As the world continues to shape and shift to accommodate the capricious changes in the info-tech world, it seems so are our own local business, communities and now educational institutions.
Makerere University Faculty of Computing and IT [CIT] partnered with the new-to-Uganda Nigerian-owned United Bank of Africa [UBA] on a pilot project for a mobile banking model the bank is in the stages of rolling out. The bank willl give out 120 phone sim cards to the students participating in the pilot.
Joseph Arinaitwe, the head of E-Banking at UBA Uganda said "We think students are an integral part of the economy. Their creativity, time and the fact that they have money makes them an important part of it. We are stress testing this in order to advance the move towards a cashless economy."
The pilot is meant to stress-test (a phrase used to mean to test the strength, reliability and ability to withstand heavy traffic) the system. The pilot is a joint collaboration between UBA and Warid Telecom Uganda. Now in direct competition with MTN's Mobile Money, the project seems to be an effort to fast track the Ugandan market seemingly in preparation for the Seacom subterranean fibre optic cable's advent anticipated in June this year.All telecom service providers will be aiming to provide the latest, up-to-date services where all services for customers will be on their mobie phones.
The bank's plan is to have all the other phone networks eventually carry the service as part of their profiles, and as a service.
The project, which involves transfer of virtual funds from one phone to another, is hosted by a secure server process and is approved by the Central Bank of Uganda.
The faculty's Head of Corporate Relations Mr. Michael Niyitegeka was on hand to give introductory remarks and explain the need for students in their move towards advancement to embrace new technologies that would eventually ease daily life and their business transactions.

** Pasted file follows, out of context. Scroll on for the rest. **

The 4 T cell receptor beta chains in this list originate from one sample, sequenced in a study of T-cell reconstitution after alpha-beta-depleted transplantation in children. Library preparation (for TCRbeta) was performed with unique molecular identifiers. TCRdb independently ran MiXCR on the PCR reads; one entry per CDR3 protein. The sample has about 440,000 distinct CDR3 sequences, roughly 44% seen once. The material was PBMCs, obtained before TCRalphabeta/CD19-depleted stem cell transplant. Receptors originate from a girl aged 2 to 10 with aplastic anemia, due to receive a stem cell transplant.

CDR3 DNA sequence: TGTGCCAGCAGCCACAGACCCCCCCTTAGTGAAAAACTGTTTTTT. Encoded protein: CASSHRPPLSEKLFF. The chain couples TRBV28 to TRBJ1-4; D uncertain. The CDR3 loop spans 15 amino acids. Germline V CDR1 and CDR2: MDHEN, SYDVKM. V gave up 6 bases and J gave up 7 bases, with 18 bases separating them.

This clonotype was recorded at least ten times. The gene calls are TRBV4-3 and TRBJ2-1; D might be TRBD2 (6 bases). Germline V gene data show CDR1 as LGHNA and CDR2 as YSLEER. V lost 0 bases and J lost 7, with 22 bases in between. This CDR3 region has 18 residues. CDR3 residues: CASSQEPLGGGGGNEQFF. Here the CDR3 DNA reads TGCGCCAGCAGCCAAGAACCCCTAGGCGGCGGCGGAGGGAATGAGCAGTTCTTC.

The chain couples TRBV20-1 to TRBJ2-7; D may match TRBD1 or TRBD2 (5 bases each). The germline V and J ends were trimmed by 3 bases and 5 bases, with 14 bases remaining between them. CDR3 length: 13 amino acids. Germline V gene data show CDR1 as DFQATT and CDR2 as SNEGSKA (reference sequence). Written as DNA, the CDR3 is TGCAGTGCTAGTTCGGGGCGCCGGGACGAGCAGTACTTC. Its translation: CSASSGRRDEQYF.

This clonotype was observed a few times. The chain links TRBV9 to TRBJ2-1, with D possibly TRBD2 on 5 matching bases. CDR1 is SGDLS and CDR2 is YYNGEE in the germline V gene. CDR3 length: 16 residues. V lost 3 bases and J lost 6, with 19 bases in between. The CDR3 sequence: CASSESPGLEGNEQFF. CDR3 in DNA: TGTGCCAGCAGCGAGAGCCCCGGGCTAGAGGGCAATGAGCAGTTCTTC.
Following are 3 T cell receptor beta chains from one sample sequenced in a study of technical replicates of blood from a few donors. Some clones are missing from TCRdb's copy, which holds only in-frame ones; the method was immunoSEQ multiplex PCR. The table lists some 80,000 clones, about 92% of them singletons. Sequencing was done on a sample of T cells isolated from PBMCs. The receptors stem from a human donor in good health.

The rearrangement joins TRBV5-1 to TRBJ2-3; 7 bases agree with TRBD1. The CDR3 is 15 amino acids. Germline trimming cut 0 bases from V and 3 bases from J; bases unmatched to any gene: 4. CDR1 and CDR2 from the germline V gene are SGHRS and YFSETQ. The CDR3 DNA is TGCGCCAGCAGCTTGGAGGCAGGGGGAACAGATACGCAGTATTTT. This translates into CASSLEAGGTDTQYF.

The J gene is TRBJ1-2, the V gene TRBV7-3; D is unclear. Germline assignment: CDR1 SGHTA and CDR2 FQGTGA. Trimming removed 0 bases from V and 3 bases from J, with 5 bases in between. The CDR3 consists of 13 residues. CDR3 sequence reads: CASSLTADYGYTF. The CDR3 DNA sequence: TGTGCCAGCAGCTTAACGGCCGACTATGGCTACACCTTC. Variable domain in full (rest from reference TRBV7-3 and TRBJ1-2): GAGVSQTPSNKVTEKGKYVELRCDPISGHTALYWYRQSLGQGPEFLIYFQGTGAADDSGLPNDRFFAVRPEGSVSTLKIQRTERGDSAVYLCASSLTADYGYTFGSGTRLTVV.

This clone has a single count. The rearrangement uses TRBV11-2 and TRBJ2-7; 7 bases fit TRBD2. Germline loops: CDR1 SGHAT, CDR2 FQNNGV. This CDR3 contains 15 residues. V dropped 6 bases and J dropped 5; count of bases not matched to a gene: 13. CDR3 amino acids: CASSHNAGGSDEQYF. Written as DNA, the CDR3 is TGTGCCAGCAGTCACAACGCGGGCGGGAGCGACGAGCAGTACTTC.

"Eventually we would like you to be able to do everything like pay for food, restaurants, groceries, clothes, school fees and dues with this virtual money", Mr. Arinaitwe added.
Now in all fairness, I don't mean to be bitter, or sadistic, but how do we expect this to work in a country where there is no guaranteed power supply, a corrupt central exchequer, and with a significant section living under poverty the line?
I can see the appeal that Orange Telecom saw in Uganda [a country with over half its population below the age of 15! are you kidding?! Just give it 5-10 years as these tots all grow into adults and teenagers and not all of them can live in towns or have formal jobs] but for the love of me I cant visualize why anyone would want Mobile banking available to the drunkest nation on earth!!
Innovation will be the key term of the day and who better to set the trend than the University students of today who are the future citizens and taxpayers of tomorrow. The same way they revolutiuonalized the consumption of mineral water in Uganda, but that's a story for another day.
Till then, Go Uganda!